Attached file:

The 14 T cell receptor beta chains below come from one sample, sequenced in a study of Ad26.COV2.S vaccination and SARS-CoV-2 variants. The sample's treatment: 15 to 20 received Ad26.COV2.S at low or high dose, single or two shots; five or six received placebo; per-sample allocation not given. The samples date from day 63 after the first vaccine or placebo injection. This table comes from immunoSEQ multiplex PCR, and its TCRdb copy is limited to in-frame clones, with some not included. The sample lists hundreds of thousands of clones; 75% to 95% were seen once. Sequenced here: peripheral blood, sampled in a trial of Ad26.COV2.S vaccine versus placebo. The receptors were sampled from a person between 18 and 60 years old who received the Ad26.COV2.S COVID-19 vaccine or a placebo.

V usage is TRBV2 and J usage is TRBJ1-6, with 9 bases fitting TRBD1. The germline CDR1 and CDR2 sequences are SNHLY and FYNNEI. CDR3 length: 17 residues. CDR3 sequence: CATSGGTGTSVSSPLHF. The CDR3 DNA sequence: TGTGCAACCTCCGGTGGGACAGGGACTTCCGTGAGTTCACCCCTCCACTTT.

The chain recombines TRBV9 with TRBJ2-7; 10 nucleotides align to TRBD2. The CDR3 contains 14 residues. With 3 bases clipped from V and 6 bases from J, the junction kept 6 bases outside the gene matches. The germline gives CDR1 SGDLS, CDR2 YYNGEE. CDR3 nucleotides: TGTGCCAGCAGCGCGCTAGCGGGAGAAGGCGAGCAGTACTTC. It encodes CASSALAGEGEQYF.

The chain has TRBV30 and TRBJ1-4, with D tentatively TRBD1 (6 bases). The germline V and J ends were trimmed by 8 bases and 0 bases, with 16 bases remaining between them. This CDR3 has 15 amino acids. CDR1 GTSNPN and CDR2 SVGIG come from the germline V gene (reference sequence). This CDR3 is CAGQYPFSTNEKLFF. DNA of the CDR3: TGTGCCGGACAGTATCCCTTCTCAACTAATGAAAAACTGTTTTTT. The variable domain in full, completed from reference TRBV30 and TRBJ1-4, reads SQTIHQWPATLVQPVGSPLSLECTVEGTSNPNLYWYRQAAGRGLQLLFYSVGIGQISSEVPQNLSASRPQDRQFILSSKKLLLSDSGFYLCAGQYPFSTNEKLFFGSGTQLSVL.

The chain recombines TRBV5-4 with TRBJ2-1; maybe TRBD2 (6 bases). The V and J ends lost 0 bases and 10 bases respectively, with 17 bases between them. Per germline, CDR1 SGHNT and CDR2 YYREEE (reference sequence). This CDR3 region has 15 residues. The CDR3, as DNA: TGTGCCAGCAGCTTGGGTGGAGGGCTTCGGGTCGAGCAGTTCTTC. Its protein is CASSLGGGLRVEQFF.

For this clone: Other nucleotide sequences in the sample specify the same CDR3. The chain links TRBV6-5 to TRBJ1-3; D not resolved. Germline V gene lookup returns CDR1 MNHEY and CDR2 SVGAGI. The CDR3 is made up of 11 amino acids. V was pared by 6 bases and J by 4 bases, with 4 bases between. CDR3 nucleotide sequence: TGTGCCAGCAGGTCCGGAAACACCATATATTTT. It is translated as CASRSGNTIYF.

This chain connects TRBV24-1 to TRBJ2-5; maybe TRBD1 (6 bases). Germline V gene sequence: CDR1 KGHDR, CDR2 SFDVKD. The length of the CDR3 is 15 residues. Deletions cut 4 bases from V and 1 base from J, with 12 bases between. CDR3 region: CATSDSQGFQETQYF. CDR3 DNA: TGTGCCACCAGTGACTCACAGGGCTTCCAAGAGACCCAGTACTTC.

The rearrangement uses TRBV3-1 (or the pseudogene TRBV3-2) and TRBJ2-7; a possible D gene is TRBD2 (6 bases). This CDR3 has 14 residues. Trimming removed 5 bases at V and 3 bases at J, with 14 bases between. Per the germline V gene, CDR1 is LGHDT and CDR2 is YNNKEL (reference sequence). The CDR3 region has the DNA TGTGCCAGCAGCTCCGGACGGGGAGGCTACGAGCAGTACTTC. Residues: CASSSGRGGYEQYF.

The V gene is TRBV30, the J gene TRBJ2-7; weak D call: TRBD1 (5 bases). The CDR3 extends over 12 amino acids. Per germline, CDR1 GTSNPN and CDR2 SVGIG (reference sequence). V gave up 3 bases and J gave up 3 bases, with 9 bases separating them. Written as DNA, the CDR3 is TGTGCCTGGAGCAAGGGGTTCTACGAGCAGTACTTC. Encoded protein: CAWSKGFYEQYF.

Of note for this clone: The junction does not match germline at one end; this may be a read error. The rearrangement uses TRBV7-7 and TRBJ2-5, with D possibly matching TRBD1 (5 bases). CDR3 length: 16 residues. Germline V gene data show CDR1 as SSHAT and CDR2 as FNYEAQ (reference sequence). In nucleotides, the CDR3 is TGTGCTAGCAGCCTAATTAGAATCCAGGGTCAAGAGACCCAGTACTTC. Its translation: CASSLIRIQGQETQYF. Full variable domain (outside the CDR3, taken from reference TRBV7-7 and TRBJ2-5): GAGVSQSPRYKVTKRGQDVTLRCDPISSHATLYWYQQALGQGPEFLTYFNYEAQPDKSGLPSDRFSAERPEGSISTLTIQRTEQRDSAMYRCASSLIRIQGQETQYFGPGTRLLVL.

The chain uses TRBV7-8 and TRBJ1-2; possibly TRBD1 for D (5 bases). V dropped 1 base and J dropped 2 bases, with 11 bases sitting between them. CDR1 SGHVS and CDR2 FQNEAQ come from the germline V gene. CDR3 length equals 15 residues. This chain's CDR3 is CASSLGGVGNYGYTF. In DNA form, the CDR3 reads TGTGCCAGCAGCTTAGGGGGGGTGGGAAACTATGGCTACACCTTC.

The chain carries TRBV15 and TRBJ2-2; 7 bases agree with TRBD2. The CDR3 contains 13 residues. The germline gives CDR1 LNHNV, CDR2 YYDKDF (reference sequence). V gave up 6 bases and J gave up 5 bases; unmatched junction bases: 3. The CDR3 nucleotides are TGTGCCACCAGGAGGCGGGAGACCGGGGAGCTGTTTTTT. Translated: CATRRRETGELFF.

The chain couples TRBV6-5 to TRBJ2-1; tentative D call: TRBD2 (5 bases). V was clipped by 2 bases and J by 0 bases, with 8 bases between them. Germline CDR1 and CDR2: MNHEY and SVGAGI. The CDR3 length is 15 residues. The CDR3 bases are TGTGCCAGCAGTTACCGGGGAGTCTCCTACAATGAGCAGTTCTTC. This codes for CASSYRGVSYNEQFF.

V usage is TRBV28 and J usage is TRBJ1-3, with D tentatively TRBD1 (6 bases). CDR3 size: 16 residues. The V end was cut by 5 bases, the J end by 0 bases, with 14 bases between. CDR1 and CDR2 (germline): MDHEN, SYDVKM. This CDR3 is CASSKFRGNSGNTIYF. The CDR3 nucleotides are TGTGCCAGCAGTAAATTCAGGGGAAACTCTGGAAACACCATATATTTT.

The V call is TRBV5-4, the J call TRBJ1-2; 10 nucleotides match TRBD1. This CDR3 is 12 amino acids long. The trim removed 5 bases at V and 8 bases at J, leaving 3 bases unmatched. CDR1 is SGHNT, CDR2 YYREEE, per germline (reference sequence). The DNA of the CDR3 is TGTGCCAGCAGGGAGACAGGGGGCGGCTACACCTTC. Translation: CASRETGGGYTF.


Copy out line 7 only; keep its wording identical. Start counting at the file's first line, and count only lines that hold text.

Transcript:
This chain connects TRBV24-1 to TRBJ2-5; maybe TRBD1 (6 bases). Germline V gene sequence: CDR1 KGHDR, CDR2 SFDVKD. The length of the CDR3 is 15 residues. Deletions cut 4 bases from V and 1 base from J, with 12 bases between. CDR3 region: CATSDSQGFQETQYF. CDR3 DNA: TGTGCCACCAGTGACTCACAGGGCTTCCAAGAGACCCAGTACTTC.